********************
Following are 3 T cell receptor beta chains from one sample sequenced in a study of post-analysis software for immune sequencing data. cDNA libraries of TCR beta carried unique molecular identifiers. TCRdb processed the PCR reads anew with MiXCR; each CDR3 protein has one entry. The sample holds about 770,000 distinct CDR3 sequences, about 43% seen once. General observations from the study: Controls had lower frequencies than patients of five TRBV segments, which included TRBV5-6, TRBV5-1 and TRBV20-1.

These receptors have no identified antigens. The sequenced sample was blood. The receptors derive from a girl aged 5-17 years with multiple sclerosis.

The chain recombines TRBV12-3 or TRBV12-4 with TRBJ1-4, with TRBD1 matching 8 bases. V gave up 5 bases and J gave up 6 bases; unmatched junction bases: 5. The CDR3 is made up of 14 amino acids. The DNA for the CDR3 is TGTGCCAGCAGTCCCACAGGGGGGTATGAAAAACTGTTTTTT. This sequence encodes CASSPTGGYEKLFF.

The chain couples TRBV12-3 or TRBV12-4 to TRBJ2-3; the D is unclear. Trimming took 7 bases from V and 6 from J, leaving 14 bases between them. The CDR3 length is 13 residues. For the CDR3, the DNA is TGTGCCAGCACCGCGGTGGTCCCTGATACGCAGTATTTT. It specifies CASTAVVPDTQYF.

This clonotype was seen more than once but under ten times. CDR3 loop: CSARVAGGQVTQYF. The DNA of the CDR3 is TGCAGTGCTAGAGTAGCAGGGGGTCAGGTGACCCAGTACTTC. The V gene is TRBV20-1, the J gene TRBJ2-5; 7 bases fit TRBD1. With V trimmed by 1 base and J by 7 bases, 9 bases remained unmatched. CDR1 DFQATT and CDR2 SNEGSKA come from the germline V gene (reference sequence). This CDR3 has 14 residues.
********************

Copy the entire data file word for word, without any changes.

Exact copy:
Following are 3 T cell receptor beta chains from one sample sequenced in a study of post-analysis software for immune sequencing data. cDNA libraries of TCR beta carried unique molecular identifiers. TCRdb processed the PCR reads anew with MiXCR; each CDR3 protein has one entry. The sample holds about 770,000 distinct CDR3 sequences, about 43% seen once. General observations from the study: Controls had lower frequencies than patients of five TRBV segments, which included TRBV5-6, TRBV5-1 and TRBV20-1.

These receptors have no identified antigens. The sequenced sample was blood. The receptors derive from a girl aged 5-17 years with multiple sclerosis.

The chain recombines TRBV12-3 or TRBV12-4 with TRBJ1-4, with TRBD1 matching 8 bases. V gave up 5 bases and J gave up 6 bases; unmatched junction bases: 5. The CDR3 is made up of 14 amino acids. The DNA for the CDR3 is TGTGCCAGCAGTCCCACAGGGGGGTATGAAAAACTGTTTTTT. This sequence encodes CASSPTGGYEKLFF.

The chain couples TRBV12-3 or TRBV12-4 to TRBJ2-3; the D is unclear. Trimming took 7 bases from V and 6 from J, leaving 14 bases between them. The CDR3 length is 13 residues. For the CDR3, the DNA is TGTGCCAGCACCGCGGTGGTCCCTGATACGCAGTATTTT. It specifies CASTAVVPDTQYF.

This clonotype was seen more than once but under ten times. CDR3 loop: CSARVAGGQVTQYF. The DNA of the CDR3 is TGCAGTGCTAGAGTAGCAGGGGGTCAGGTGACCCAGTACTTC. The V gene is TRBV20-1, the J gene TRBJ2-5; 7 bases fit TRBD1. With V trimmed by 1 base and J by 7 bases, 9 bases remained unmatched. CDR1 DFQATT and CDR2 SNEGSKA come from the germline V gene (reference sequence). This CDR3 has 14 residues.